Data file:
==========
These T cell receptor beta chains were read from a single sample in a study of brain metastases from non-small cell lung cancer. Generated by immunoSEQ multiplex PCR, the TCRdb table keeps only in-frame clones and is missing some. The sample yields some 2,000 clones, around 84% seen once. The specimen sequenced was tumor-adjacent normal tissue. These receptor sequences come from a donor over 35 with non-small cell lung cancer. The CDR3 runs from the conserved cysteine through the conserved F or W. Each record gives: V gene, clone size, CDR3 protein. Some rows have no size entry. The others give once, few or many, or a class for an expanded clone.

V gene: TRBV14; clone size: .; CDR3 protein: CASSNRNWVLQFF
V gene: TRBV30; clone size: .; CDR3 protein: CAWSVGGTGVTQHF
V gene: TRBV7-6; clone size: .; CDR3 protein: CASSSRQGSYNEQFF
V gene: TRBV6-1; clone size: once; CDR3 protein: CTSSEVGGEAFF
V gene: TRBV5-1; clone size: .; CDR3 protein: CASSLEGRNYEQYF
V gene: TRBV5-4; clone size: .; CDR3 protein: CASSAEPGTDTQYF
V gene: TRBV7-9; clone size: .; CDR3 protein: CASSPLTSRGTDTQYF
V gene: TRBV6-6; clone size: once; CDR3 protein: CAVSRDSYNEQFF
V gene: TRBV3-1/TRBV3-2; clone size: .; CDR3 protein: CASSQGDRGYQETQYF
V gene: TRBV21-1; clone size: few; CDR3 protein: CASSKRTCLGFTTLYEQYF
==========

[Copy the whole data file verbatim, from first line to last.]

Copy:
These T cell receptor beta chains were read from a single sample in a study of brain metastases from non-small cell lung cancer. Generated by immunoSEQ multiplex PCR, the TCRdb table keeps only in-frame clones and is missing some. The sample yields some 2,000 clones, around 84% seen once. The specimen sequenced was tumor-adjacent normal tissue. These receptor sequences come from a donor over 35 with non-small cell lung cancer. The CDR3 runs from the conserved cysteine through the conserved F or W. Each record gives: V gene, clone size, CDR3 protein. Some rows have no size entry. The others give once, few or many, or a class for an expanded clone.

V gene: TRBV14; clone size: .; CDR3 protein: CASSNRNWVLQFF
V gene: TRBV30; clone size: .; CDR3 protein: CAWSVGGTGVTQHF
V gene: TRBV7-6; clone size: .; CDR3 protein: CASSSRQGSYNEQFF
V gene: TRBV6-1; clone size: once; CDR3 protein: CTSSEVGGEAFF
V gene: TRBV5-1; clone size: .; CDR3 protein: CASSLEGRNYEQYF
V gene: TRBV5-4; clone size: .; CDR3 protein: CASSAEPGTDTQYF
V gene: TRBV7-9; clone size: .; CDR3 protein: CASSPLTSRGTDTQYF
V gene: TRBV6-6; clone size: once; CDR3 protein: CAVSRDSYNEQFF
V gene: TRBV3-1/TRBV3-2; clone size: .; CDR3 protein: CASSQGDRGYQETQYF
V gene: TRBV21-1; clone size: few; CDR3 protein: CASSKRTCLGFTTLYEQYF